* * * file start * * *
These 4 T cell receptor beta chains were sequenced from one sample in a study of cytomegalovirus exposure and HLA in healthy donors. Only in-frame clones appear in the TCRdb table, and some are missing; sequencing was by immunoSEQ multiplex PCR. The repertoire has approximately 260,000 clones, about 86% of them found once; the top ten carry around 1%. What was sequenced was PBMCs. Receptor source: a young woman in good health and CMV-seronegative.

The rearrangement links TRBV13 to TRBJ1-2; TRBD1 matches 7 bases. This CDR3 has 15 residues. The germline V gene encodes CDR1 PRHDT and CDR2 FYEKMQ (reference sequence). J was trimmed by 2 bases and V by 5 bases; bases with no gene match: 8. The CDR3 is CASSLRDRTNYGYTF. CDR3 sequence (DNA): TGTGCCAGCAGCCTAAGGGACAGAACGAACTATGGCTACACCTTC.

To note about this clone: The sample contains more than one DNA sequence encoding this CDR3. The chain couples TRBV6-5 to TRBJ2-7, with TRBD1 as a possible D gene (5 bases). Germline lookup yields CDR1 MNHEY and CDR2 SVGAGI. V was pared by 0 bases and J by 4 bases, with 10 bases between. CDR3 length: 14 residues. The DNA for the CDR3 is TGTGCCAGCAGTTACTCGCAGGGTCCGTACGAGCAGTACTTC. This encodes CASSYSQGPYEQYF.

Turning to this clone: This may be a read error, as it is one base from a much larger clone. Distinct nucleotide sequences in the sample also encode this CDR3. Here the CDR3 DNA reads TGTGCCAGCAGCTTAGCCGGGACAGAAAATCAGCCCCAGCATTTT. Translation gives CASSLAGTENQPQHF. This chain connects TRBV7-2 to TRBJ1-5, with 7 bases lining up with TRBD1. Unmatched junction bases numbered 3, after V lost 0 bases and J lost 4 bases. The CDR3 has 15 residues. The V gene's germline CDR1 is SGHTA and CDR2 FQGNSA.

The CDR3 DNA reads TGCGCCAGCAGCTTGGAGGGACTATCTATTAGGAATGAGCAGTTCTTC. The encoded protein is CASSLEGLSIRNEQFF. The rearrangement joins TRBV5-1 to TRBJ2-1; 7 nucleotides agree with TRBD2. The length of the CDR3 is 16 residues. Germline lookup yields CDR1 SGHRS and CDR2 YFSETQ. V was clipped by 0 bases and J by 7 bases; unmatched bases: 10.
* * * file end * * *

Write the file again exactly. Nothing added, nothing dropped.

These 4 T cell receptor beta chains were sequenced from one sample in a study of cytomegalovirus exposure and HLA in healthy donors. Only in-frame clones appear in the TCRdb table, and some are missing; sequencing was by immunoSEQ multiplex PCR. The repertoire has approximately 260,000 clones, about 86% of them found once; the top ten carry around 1%. What was sequenced was PBMCs. Receptor source: a young woman in good health and CMV-seronegative.

The rearrangement links TRBV13 to TRBJ1-2; TRBD1 matches 7 bases. This CDR3 has 15 residues. The germline V gene encodes CDR1 PRHDT and CDR2 FYEKMQ (reference sequence). J was trimmed by 2 bases and V by 5 bases; bases with no gene match: 8. The CDR3 is CASSLRDRTNYGYTF. CDR3 sequence (DNA): TGTGCCAGCAGCCTAAGGGACAGAACGAACTATGGCTACACCTTC.

To note about this clone: The sample contains more than one DNA sequence encoding this CDR3. The chain couples TRBV6-5 to TRBJ2-7, with TRBD1 as a possible D gene (5 bases). Germline lookup yields CDR1 MNHEY and CDR2 SVGAGI. V was pared by 0 bases and J by 4 bases, with 10 bases between. CDR3 length: 14 residues. The DNA for the CDR3 is TGTGCCAGCAGTTACTCGCAGGGTCCGTACGAGCAGTACTTC. This encodes CASSYSQGPYEQYF.

Turning to this clone: This may be a read error, as it is one base from a much larger clone. Distinct nucleotide sequences in the sample also encode this CDR3. Here the CDR3 DNA reads TGTGCCAGCAGCTTAGCCGGGACAGAAAATCAGCCCCAGCATTTT. Translation gives CASSLAGTENQPQHF. This chain connects TRBV7-2 to TRBJ1-5, with 7 bases lining up with TRBD1. Unmatched junction bases numbered 3, after V lost 0 bases and J lost 4 bases. The CDR3 has 15 residues. The V gene's germline CDR1 is SGHTA and CDR2 FQGNSA.

The CDR3 DNA reads TGCGCCAGCAGCTTGGAGGGACTATCTATTAGGAATGAGCAGTTCTTC. The encoded protein is CASSLEGLSIRNEQFF. The rearrangement joins TRBV5-1 to TRBJ2-1; 7 nucleotides agree with TRBD2. The length of the CDR3 is 16 residues. Germline lookup yields CDR1 SGHRS and CDR2 YFSETQ. V was clipped by 0 bases and J by 7 bases; unmatched bases: 10.